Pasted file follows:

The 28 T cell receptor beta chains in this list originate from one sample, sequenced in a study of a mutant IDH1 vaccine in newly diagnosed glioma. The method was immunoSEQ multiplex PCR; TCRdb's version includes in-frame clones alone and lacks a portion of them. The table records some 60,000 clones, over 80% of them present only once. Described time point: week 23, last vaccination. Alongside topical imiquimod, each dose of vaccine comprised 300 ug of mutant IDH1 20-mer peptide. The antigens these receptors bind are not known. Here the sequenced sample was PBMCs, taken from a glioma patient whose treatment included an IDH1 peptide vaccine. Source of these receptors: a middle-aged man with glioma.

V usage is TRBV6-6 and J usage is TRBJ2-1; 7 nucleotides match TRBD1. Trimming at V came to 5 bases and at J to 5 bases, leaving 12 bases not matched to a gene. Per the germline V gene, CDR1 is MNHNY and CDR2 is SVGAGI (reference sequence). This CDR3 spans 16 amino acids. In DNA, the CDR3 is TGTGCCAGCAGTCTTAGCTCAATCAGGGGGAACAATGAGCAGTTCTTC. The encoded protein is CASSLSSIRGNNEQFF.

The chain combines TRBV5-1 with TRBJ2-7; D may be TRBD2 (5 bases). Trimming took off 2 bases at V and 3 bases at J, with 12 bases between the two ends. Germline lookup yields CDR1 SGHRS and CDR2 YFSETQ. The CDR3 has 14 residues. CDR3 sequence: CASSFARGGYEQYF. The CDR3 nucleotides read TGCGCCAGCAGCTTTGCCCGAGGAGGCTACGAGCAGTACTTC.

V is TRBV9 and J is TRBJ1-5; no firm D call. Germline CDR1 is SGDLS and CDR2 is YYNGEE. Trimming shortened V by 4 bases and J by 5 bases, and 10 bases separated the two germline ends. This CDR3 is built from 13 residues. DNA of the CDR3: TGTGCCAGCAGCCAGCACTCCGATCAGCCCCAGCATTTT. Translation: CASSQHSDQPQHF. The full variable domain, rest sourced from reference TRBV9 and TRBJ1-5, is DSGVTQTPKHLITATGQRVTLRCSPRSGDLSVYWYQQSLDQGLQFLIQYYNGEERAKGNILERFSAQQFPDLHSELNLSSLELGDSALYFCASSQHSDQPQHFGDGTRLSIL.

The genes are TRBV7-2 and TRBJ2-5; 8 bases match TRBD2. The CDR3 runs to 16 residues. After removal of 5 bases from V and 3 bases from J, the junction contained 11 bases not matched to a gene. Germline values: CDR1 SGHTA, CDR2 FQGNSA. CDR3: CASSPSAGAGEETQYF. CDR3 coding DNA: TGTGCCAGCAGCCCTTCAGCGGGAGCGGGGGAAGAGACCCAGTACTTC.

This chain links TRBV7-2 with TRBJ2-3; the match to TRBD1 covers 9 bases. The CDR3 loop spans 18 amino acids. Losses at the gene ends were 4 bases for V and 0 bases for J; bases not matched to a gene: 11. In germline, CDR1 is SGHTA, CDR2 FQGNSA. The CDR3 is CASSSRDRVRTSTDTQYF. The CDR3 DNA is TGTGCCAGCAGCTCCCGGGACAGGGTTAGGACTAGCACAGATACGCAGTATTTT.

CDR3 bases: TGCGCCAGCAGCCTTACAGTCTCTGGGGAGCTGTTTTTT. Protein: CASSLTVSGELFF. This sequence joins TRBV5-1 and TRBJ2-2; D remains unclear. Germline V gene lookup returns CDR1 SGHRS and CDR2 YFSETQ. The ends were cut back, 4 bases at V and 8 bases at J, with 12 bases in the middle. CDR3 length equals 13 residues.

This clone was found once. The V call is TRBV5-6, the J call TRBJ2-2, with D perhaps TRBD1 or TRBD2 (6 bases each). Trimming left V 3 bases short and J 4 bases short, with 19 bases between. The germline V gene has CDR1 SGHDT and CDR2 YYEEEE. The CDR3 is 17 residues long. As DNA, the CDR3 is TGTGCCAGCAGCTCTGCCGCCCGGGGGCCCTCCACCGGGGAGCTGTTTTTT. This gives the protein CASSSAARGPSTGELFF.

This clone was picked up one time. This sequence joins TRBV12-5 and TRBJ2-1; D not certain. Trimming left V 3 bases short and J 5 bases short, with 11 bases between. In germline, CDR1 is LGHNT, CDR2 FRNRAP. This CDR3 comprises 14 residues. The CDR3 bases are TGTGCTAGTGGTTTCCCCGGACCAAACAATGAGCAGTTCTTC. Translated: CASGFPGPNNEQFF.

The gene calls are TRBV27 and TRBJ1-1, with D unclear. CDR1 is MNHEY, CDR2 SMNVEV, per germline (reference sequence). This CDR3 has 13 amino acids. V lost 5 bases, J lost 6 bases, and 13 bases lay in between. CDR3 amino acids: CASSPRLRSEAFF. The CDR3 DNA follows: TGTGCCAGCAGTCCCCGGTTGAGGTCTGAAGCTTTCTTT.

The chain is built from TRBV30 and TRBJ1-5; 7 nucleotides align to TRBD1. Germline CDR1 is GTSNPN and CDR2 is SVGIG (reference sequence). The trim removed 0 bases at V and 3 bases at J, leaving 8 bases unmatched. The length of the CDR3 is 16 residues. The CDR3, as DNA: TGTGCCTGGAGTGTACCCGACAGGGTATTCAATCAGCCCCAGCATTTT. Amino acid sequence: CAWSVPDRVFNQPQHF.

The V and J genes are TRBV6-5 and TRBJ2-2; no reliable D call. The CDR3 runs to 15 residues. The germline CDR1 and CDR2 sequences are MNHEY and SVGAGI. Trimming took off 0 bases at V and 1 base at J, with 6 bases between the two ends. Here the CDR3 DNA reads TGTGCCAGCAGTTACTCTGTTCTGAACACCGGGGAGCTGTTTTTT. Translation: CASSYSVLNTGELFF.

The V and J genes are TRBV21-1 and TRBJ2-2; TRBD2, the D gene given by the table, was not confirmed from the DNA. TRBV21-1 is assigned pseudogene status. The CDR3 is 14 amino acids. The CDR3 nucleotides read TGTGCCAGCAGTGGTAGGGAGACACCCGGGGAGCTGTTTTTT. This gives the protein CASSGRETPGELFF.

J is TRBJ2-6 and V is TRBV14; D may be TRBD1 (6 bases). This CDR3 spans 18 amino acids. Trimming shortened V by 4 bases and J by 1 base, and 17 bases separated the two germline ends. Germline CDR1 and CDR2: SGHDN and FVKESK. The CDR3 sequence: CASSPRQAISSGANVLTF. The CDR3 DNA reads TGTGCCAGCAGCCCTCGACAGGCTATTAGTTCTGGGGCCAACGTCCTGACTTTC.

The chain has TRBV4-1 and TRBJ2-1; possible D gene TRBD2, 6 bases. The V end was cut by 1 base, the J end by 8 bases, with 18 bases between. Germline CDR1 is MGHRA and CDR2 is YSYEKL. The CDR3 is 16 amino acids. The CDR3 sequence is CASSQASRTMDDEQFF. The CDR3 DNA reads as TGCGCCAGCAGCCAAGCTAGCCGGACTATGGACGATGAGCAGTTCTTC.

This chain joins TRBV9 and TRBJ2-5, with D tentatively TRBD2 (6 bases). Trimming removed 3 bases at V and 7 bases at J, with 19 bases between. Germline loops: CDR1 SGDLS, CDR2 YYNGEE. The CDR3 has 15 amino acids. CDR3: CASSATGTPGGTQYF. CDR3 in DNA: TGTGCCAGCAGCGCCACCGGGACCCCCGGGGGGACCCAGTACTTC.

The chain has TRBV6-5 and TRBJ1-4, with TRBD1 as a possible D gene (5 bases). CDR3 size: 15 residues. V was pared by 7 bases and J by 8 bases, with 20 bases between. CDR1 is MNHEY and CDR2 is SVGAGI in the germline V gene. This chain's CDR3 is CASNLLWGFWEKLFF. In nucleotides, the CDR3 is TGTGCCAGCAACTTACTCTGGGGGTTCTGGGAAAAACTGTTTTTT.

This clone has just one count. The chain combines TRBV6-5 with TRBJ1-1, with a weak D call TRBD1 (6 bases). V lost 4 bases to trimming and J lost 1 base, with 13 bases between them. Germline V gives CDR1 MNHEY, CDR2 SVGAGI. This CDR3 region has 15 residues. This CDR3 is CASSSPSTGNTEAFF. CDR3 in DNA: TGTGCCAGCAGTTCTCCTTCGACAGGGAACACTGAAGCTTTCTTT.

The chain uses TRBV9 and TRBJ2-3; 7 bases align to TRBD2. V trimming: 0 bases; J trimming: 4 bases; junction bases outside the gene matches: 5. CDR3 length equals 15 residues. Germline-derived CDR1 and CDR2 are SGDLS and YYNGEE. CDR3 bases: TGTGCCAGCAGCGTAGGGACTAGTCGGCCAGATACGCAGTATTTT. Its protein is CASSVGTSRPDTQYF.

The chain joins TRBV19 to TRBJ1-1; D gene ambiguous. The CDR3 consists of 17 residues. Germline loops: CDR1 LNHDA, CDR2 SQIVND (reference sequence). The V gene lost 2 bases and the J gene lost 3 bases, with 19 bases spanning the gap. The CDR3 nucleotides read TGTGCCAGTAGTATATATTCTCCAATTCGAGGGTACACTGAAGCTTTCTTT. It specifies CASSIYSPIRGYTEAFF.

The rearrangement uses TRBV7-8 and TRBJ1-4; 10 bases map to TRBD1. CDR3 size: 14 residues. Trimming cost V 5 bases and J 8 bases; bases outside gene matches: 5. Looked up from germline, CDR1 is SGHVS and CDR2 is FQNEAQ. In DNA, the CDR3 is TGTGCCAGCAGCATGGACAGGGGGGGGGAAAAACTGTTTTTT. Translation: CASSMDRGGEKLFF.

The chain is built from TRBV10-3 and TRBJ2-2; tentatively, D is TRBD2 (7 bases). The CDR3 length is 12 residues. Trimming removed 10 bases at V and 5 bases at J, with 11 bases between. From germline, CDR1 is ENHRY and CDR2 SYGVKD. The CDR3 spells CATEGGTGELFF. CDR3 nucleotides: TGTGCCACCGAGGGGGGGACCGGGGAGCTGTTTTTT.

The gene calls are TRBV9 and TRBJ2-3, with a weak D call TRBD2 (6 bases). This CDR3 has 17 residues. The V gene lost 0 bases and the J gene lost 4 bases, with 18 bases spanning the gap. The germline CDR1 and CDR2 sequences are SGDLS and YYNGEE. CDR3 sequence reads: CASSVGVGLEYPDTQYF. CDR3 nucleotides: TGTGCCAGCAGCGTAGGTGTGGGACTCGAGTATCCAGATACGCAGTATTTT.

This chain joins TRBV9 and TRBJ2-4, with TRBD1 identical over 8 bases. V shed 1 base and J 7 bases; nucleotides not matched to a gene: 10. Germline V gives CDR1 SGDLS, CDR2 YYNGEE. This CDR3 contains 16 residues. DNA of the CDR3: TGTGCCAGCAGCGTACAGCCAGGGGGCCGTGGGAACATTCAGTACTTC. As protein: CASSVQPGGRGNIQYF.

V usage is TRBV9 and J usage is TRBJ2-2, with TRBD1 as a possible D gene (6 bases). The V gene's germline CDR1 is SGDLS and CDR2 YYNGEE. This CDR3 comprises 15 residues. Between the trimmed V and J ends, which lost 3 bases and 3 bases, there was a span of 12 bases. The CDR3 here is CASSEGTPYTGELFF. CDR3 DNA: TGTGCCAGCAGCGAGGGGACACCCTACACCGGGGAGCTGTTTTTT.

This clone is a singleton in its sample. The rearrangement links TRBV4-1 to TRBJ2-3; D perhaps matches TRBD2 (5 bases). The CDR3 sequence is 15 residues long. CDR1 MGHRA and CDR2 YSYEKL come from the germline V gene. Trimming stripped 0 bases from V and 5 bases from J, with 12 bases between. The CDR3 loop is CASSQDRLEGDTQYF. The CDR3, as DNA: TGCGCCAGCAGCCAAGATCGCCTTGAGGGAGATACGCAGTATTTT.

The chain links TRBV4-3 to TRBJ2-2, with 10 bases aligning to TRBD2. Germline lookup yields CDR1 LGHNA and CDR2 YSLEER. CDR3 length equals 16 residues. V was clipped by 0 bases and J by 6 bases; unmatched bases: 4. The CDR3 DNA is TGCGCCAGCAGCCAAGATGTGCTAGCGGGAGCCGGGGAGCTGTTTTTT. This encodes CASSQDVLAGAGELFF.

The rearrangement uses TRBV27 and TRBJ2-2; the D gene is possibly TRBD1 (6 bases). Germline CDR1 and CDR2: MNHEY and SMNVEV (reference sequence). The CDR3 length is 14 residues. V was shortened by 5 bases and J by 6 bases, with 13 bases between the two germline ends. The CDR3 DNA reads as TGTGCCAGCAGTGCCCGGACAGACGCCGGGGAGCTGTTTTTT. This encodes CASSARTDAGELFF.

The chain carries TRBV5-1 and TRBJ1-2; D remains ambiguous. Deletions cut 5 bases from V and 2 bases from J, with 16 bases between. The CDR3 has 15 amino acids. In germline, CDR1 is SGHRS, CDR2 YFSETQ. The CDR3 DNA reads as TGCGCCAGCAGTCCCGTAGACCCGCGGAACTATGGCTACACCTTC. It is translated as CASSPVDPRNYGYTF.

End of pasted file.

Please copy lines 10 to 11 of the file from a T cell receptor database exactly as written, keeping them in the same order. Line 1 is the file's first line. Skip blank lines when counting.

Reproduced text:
The gene calls are TRBV27 and TRBJ1-1, with D unclear. CDR1 is MNHEY, CDR2 SMNVEV, per germline (reference sequence). This CDR3 has 13 amino acids. V lost 5 bases, J lost 6 bases, and 13 bases lay in between. CDR3 amino acids: CASSPRLRSEAFF. The CDR3 DNA follows: TGTGCCAGCAGTCCCCGGTTGAGGTCTGAAGCTTTCTTT.

The chain is built from TRBV30 and TRBJ1-5; 7 nucleotides align to TRBD1. Germline CDR1 is GTSNPN and CDR2 is SVGIG (reference sequence). The trim removed 0 bases at V and 3 bases at J, leaving 8 bases unmatched. The length of the CDR3 is 16 residues. The CDR3, as DNA: TGTGCCTGGAGTGTACCCGACAGGGTATTCAATCAGCCCCAGCATTTT. Amino acid sequence: CAWSVPDRVFNQPQHF.